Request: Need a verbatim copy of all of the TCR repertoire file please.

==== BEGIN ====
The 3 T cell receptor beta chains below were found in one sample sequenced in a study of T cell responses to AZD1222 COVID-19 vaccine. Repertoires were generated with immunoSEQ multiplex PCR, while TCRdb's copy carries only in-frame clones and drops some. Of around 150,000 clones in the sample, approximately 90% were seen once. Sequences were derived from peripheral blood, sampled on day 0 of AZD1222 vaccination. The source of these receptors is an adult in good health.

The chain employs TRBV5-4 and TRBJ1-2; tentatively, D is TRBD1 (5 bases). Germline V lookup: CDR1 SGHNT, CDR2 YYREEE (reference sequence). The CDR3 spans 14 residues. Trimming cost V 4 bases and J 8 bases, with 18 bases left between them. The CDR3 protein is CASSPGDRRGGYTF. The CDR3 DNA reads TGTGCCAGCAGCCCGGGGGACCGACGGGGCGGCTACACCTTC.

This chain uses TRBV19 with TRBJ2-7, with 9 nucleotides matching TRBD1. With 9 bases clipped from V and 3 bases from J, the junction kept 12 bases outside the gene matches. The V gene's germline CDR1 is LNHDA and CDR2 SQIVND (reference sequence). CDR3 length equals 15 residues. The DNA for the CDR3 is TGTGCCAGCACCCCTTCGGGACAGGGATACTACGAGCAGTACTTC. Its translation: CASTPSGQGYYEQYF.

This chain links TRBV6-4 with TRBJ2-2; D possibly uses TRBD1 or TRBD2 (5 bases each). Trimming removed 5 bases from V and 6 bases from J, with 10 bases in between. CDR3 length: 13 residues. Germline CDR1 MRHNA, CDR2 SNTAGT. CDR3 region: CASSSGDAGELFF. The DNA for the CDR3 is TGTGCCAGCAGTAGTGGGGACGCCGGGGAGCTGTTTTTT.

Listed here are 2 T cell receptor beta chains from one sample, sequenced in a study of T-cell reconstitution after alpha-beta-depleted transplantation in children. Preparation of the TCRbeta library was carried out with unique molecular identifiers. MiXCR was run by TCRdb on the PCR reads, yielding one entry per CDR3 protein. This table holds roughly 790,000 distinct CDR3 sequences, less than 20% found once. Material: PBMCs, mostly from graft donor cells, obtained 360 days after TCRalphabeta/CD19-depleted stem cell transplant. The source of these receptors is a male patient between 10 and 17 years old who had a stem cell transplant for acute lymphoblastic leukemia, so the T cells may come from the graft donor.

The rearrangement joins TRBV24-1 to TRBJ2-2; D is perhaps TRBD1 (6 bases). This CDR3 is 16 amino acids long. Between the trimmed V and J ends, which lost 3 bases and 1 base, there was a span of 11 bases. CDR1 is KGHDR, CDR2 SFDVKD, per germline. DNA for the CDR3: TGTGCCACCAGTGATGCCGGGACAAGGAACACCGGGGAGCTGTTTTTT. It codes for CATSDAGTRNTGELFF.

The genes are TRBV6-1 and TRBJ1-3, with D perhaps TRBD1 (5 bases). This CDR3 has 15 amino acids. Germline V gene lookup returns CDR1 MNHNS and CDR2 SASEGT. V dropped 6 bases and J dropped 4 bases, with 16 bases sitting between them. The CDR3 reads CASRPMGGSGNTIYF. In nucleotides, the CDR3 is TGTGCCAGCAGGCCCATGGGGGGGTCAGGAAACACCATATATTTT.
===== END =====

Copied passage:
The 3 T cell receptor beta chains below were found in one sample sequenced in a study of T cell responses to AZD1222 COVID-19 vaccine. Repertoires were generated with immunoSEQ multiplex PCR, while TCRdb's copy carries only in-frame clones and drops some. Of around 150,000 clones in the sample, approximately 90% were seen once. Sequences were derived from peripheral blood, sampled on day 0 of AZD1222 vaccination. The source of these receptors is an adult in good health.

The chain employs TRBV5-4 and TRBJ1-2; tentatively, D is TRBD1 (5 bases). Germline V lookup: CDR1 SGHNT, CDR2 YYREEE (reference sequence). The CDR3 spans 14 residues. Trimming cost V 4 bases and J 8 bases, with 18 bases left between them. The CDR3 protein is CASSPGDRRGGYTF. The CDR3 DNA reads TGTGCCAGCAGCCCGGGGGACCGACGGGGCGGCTACACCTTC.

This chain uses TRBV19 with TRBJ2-7, with 9 nucleotides matching TRBD1. With 9 bases clipped from V and 3 bases from J, the junction kept 12 bases outside the gene matches. The V gene's germline CDR1 is LNHDA and CDR2 SQIVND (reference sequence). CDR3 length equals 15 residues. The DNA for the CDR3 is TGTGCCAGCACCCCTTCGGGACAGGGATACTACGAGCAGTACTTC. Its translation: CASTPSGQGYYEQYF.

This chain links TRBV6-4 with TRBJ2-2; D possibly uses TRBD1 or TRBD2 (5 bases each). Trimming removed 5 bases from V and 6 bases from J, with 10 bases in between. CDR3 length: 13 residues. Germline CDR1 MRHNA, CDR2 SNTAGT. CDR3 region: CASSSGDAGELFF. The DNA for the CDR3 is TGTGCCAGCAGTAGTGGGGACGCCGGGGAGCTGTTTTTT.

Listed here are 2 T cell receptor beta chains from one sample, sequenced in a study of T-cell reconstitution after alpha-beta-depleted transplantation in children. Preparation of the TCRbeta library was carried out with unique molecular identifiers. MiXCR was run by TCRdb on the PCR reads, yielding one entry per CDR3 protein. This table holds roughly 790,000 distinct CDR3 sequences, less than 20% found once. Material: PBMCs, mostly from graft donor cells, obtained 360 days after TCRalphabeta/CD19-depleted stem cell transplant. The source of these receptors is a male patient between 10 and 17 years old who had a stem cell transplant for acute lymphoblastic leukemia, so the T cells may come from the graft donor.

The rearrangement joins TRBV24-1 to TRBJ2-2; D is perhaps TRBD1 (6 bases). This CDR3 is 16 amino acids long. Between the trimmed V and J ends, which lost 3 bases and 1 base, there was a span of 11 bases. CDR1 is KGHDR, CDR2 SFDVKD, per germline. DNA for the CDR3: TGTGCCACCAGTGATGCCGGGACAAGGAACACCGGGGAGCTGTTTTTT. It codes for CATSDAGTRNTGELFF.

The genes are TRBV6-1 and TRBJ1-3, with D perhaps TRBD1 (5 bases). This CDR3 has 15 amino acids. Germline V gene lookup returns CDR1 MNHNS and CDR2 SASEGT. V dropped 6 bases and J dropped 4 bases, with 16 bases sitting between them. The CDR3 reads CASRPMGGSGNTIYF. In nucleotides, the CDR3 is TGTGCCAGCAGGCCCATGGGGGGGTCAGGAAACACCATATATTTT.